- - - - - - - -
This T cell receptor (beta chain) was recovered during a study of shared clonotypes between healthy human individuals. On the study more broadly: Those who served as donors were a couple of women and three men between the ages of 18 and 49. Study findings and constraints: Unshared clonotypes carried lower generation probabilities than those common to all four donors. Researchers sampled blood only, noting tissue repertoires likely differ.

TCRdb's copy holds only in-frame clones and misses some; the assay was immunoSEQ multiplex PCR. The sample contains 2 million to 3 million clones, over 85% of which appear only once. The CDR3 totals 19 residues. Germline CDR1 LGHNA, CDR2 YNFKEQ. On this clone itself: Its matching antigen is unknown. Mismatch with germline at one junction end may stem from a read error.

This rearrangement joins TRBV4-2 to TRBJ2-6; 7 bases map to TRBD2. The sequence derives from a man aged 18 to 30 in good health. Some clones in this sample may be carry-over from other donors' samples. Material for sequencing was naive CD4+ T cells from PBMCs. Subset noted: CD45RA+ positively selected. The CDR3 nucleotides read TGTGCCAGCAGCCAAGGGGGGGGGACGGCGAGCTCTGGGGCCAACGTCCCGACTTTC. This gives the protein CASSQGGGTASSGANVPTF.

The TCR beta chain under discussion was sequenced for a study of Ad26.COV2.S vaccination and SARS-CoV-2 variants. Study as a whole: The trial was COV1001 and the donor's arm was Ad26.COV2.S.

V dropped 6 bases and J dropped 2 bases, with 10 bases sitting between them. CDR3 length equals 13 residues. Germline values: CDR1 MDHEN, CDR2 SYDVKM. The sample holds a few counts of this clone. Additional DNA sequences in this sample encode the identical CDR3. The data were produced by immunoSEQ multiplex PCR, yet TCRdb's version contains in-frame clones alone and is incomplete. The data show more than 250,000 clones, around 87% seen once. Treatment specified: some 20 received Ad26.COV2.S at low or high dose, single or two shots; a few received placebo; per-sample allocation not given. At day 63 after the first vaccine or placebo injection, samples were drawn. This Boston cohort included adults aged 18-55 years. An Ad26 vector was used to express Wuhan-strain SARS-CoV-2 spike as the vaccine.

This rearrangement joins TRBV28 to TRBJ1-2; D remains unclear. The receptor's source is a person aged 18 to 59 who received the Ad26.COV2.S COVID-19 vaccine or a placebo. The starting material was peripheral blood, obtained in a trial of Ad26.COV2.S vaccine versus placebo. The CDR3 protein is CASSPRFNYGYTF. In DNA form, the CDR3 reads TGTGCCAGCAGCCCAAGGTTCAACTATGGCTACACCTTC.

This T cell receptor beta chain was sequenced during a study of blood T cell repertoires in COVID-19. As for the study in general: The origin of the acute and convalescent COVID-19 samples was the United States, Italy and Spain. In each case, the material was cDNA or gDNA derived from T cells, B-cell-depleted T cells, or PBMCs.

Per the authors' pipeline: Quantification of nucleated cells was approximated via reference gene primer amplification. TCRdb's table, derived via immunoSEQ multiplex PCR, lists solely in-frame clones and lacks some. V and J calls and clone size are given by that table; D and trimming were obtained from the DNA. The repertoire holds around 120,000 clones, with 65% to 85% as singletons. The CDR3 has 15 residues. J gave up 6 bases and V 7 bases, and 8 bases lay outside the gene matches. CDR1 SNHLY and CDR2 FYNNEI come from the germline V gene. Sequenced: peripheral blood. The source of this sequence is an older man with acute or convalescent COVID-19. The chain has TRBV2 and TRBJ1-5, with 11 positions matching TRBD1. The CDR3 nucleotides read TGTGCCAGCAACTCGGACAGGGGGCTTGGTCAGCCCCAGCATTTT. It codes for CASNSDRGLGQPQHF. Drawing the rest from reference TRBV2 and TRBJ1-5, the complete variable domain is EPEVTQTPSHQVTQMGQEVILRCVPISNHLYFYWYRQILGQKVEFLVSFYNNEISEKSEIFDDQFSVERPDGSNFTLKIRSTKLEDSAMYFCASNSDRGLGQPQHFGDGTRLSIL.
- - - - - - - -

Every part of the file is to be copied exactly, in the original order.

This T cell receptor (beta chain) was recovered during a study of shared clonotypes between healthy human individuals. On the study more broadly: Those who served as donors were a couple of women and three men between the ages of 18 and 49. Study findings and constraints: Unshared clonotypes carried lower generation probabilities than those common to all four donors. Researchers sampled blood only, noting tissue repertoires likely differ.

TCRdb's copy holds only in-frame clones and misses some; the assay was immunoSEQ multiplex PCR. The sample contains 2 million to 3 million clones, over 85% of which appear only once. The CDR3 totals 19 residues. Germline CDR1 LGHNA, CDR2 YNFKEQ. On this clone itself: Its matching antigen is unknown. Mismatch with germline at one junction end may stem from a read error.

This rearrangement joins TRBV4-2 to TRBJ2-6; 7 bases map to TRBD2. The sequence derives from a man aged 18 to 30 in good health. Some clones in this sample may be carry-over from other donors' samples. Material for sequencing was naive CD4+ T cells from PBMCs. Subset noted: CD45RA+ positively selected. The CDR3 nucleotides read TGTGCCAGCAGCCAAGGGGGGGGGACGGCGAGCTCTGGGGCCAACGTCCCGACTTTC. This gives the protein CASSQGGGTASSGANVPTF.

The TCR beta chain under discussion was sequenced for a study of Ad26.COV2.S vaccination and SARS-CoV-2 variants. Study as a whole: The trial was COV1001 and the donor's arm was Ad26.COV2.S.

V dropped 6 bases and J dropped 2 bases, with 10 bases sitting between them. CDR3 length equals 13 residues. Germline values: CDR1 MDHEN, CDR2 SYDVKM. The sample holds a few counts of this clone. Additional DNA sequences in this sample encode the identical CDR3. The data were produced by immunoSEQ multiplex PCR, yet TCRdb's version contains in-frame clones alone and is incomplete. The data show more than 250,000 clones, around 87% seen once. Treatment specified: some 20 received Ad26.COV2.S at low or high dose, single or two shots; a few received placebo; per-sample allocation not given. At day 63 after the first vaccine or placebo injection, samples were drawn. This Boston cohort included adults aged 18-55 years. An Ad26 vector was used to express Wuhan-strain SARS-CoV-2 spike as the vaccine.

This rearrangement joins TRBV28 to TRBJ1-2; D remains unclear. The receptor's source is a person aged 18 to 59 who received the Ad26.COV2.S COVID-19 vaccine or a placebo. The starting material was peripheral blood, obtained in a trial of Ad26.COV2.S vaccine versus placebo. The CDR3 protein is CASSPRFNYGYTF. In DNA form, the CDR3 reads TGTGCCAGCAGCCCAAGGTTCAACTATGGCTACACCTTC.

This T cell receptor beta chain was sequenced during a study of blood T cell repertoires in COVID-19. As for the study in general: The origin of the acute and convalescent COVID-19 samples was the United States, Italy and Spain. In each case, the material was cDNA or gDNA derived from T cells, B-cell-depleted T cells, or PBMCs.

Per the authors' pipeline: Quantification of nucleated cells was approximated via reference gene primer amplification. TCRdb's table, derived via immunoSEQ multiplex PCR, lists solely in-frame clones and lacks some. V and J calls and clone size are given by that table; D and trimming were obtained from the DNA. The repertoire holds around 120,000 clones, with 65% to 85% as singletons. The CDR3 has 15 residues. J gave up 6 bases and V 7 bases, and 8 bases lay outside the gene matches. CDR1 SNHLY and CDR2 FYNNEI come from the germline V gene. Sequenced: peripheral blood. The source of this sequence is an older man with acute or convalescent COVID-19. The chain has TRBV2 and TRBJ1-5, with 11 positions matching TRBD1. The CDR3 nucleotides read TGTGCCAGCAACTCGGACAGGGGGCTTGGTCAGCCCCAGCATTTT. It codes for CASNSDRGLGQPQHF. Drawing the rest from reference TRBV2 and TRBJ1-5, the complete variable domain is EPEVTQTPSHQVTQMGQEVILRCVPISNHLYFYWYRQILGQKVEFLVSFYNNEISEKSEIFDDQFSVERPDGSNFTLKIRSTKLEDSAMYFCASNSDRGLGQPQHFGDGTRLSIL.